Colossal Cave in the Hall of Fame

May 13th, 2019 9:58 AM
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For the fifth year, the Strong Museum of Play in Rochester, New York, inducted new games into its Video Game Hall of Fame, part of the International Center for the History of Electronic Games. Among this year's inductees were Mortal Kombat, Super Mario Kart, and Microsoft Windows Solitaire, recognized for their "icon-status, longevity, geographic reach, and influence".

Most years, I experience faux indignation when the museum snubs the Apple II by not including one of its original titles. But this year, even I can't feign umbrage when considering one of the inductees was Colossal Cave.

Colossal Cave, the invention of Will Crowther and Don Woods, was the first text adventure game, one that was eventually ported to the Apple II, which was invented just a year later. Its induction to the Hall of Fave is a timely one, and not only because of the recent release of source code for Infocom games, all of which were inspired by Colossal Cave.

This past December, in my quest to visit all fifty of the United States, I crossed off Kentucky when I visited Mammoth Cave, off which Colossal Cave was based. Although I didn't see any of the landmarks or rooms directly referenced in the game, nor was the game mentioned as part of the guided tour, I enjoyed an additional layer of meaning that was hidden from the other tourists.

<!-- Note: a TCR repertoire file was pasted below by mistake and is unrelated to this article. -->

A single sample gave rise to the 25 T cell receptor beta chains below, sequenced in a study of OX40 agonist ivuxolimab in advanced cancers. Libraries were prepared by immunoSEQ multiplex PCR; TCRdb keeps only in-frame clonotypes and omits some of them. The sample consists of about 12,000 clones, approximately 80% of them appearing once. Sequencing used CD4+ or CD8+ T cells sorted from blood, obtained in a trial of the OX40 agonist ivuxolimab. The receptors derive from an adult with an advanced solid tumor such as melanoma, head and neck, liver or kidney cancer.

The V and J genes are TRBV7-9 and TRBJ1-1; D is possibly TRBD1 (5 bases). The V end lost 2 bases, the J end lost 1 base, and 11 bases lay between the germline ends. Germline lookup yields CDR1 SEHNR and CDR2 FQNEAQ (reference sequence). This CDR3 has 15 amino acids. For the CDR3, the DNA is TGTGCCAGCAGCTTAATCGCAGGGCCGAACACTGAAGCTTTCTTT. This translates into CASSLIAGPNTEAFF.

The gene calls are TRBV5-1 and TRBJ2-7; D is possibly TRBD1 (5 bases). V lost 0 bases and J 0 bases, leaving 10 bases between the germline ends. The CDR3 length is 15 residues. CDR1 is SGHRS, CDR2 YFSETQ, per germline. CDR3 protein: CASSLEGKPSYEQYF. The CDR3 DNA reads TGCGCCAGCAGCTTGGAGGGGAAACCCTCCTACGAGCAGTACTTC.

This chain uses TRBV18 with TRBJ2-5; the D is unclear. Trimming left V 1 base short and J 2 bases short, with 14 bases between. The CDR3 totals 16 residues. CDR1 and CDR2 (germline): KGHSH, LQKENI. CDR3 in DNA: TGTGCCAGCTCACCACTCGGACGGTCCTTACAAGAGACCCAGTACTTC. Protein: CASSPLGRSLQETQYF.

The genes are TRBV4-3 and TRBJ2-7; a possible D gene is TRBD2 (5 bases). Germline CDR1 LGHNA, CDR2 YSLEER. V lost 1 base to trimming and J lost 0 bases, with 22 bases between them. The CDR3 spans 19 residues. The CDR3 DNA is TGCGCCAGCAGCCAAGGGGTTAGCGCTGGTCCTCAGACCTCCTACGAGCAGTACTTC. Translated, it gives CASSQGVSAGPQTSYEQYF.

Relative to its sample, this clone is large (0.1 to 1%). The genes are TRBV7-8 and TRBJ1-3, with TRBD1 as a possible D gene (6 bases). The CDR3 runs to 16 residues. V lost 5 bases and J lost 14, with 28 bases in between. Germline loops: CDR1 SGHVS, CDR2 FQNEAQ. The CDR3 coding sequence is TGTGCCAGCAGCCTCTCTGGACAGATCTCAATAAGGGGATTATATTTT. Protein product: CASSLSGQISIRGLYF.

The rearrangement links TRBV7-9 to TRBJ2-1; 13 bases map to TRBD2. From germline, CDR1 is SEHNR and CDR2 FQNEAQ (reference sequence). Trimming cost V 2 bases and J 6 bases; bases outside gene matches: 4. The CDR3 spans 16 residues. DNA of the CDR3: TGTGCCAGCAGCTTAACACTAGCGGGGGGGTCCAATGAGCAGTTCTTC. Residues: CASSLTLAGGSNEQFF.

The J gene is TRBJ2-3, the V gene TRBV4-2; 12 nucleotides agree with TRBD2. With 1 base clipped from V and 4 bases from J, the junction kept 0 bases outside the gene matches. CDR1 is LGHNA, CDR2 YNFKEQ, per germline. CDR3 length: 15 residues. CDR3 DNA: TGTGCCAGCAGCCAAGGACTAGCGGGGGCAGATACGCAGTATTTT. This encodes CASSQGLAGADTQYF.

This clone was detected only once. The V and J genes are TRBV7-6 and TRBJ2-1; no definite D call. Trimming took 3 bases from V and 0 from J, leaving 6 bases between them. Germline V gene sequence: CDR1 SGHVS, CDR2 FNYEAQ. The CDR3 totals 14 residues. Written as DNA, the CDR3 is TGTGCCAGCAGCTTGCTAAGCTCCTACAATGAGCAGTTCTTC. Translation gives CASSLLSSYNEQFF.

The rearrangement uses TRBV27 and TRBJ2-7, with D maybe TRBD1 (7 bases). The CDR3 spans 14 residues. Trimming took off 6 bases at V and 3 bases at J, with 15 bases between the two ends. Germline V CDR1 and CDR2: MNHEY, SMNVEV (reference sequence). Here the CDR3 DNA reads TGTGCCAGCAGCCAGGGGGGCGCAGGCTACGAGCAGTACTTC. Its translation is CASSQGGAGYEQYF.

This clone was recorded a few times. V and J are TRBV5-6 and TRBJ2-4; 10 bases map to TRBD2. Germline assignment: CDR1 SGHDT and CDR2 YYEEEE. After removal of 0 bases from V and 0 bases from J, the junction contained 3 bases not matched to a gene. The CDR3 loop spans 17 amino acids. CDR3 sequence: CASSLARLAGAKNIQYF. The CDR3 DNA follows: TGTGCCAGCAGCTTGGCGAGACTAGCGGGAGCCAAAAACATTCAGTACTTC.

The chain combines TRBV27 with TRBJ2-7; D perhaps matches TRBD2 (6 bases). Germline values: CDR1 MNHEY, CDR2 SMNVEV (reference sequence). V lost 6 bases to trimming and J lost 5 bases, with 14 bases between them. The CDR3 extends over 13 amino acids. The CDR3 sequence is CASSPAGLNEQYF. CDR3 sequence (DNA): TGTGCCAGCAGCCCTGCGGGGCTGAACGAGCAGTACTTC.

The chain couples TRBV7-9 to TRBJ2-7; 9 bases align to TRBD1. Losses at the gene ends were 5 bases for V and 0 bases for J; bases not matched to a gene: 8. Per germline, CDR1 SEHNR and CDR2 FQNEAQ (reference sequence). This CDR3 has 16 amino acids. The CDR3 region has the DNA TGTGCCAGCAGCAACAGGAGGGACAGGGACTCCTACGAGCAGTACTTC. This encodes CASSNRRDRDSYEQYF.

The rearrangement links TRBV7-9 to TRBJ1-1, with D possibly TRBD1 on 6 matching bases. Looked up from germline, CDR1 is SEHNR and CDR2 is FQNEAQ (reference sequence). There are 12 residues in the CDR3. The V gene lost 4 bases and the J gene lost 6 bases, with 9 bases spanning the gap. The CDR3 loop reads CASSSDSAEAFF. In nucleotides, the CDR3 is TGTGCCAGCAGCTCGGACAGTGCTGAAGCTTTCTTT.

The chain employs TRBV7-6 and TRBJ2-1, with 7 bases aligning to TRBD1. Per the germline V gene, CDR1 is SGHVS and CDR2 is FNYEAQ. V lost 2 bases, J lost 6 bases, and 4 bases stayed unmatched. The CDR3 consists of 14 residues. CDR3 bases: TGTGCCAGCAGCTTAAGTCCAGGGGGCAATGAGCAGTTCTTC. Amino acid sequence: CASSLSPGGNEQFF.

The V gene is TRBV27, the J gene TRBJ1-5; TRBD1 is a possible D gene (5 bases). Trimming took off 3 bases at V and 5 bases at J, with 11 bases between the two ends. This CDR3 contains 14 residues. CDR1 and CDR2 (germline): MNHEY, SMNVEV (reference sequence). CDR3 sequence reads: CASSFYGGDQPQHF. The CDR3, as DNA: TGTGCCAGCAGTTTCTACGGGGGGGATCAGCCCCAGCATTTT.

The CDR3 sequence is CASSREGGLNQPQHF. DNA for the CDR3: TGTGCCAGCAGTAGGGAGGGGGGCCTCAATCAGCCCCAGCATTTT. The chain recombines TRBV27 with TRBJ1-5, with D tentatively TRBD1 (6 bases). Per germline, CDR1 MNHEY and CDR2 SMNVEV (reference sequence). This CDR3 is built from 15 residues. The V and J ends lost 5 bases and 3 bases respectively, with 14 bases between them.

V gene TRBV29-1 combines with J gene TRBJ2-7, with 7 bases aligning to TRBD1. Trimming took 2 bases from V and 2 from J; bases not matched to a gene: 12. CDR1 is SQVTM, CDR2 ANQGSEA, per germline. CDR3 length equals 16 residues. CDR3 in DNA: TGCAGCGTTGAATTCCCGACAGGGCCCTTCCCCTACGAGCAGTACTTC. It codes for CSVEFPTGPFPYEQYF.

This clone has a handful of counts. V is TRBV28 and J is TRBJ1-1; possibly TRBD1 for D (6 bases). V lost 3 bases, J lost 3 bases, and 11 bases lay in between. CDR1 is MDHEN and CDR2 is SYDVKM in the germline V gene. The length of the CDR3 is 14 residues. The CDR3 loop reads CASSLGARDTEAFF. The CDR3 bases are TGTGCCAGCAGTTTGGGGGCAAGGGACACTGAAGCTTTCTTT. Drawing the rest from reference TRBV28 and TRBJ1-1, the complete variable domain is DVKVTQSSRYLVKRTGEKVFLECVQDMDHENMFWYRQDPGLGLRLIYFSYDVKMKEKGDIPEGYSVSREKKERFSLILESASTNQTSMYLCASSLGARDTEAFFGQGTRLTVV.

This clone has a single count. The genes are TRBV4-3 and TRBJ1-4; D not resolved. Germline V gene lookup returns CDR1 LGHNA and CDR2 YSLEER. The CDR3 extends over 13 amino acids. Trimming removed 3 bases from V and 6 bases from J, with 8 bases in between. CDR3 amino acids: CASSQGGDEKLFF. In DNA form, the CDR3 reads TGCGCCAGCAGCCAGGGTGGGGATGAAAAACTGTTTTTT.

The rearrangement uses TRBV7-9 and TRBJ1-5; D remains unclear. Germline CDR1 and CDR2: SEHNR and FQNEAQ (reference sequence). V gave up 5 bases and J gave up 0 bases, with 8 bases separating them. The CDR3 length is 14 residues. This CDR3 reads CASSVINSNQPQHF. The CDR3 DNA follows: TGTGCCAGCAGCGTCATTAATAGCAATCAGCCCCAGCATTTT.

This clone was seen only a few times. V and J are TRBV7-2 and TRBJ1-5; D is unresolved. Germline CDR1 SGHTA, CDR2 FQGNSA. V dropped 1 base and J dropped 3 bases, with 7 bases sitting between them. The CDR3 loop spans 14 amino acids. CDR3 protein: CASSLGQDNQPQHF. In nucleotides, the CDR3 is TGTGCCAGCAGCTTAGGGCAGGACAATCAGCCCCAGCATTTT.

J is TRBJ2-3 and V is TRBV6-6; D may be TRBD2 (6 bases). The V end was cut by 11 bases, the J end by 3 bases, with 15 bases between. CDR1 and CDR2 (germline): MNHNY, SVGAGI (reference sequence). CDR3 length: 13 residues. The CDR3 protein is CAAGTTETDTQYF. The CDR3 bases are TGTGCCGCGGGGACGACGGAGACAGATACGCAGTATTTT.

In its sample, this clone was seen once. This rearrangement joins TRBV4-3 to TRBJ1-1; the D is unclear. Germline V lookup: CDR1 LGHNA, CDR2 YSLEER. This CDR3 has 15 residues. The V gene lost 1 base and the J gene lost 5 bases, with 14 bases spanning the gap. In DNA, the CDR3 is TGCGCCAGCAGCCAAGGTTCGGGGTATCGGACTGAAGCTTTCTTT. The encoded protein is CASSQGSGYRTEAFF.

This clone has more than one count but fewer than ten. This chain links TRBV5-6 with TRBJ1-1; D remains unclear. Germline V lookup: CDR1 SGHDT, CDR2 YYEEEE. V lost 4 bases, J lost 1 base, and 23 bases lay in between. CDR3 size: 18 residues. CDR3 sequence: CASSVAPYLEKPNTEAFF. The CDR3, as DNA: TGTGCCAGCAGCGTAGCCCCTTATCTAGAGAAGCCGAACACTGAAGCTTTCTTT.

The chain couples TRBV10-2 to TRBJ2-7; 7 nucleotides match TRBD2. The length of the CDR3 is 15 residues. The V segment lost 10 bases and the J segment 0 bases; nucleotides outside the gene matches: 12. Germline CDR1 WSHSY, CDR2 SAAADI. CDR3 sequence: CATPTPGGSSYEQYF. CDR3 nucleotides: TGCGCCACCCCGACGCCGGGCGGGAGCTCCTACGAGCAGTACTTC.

I'd say more, except I wrote about my trip to Mammoth Cave in the spring 2019 issue of Juiced.GS, and there's more about the cave's history right here on this blog from nine years ago this month. Jason Scott's 90-minute interview with Don Woods is also available on YouTube:

For once, even my grumpy persona gives a nod of approval to the Strong's selection. Colossal Cave and Mammoth Cave are landmarks of a different sort, and it's wonderful to see both being recognized.

(Hat tip to Dean Takahashi)

Apple IIc at BostonFIG

October 1st, 2018 7:03 AM
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One of my favorite annual traditions is the Boston Festival of Indie Games, or BostonFIG. Currently in its seventh year, this one-day event held at MIT is an opportunity for independent game developers to exhibit their works in progress and new releases. I love the creativity on display, where game designers who are not beholden to major studios can demonstrate original game ideas and concepts, be they commercially viable or simply interesting.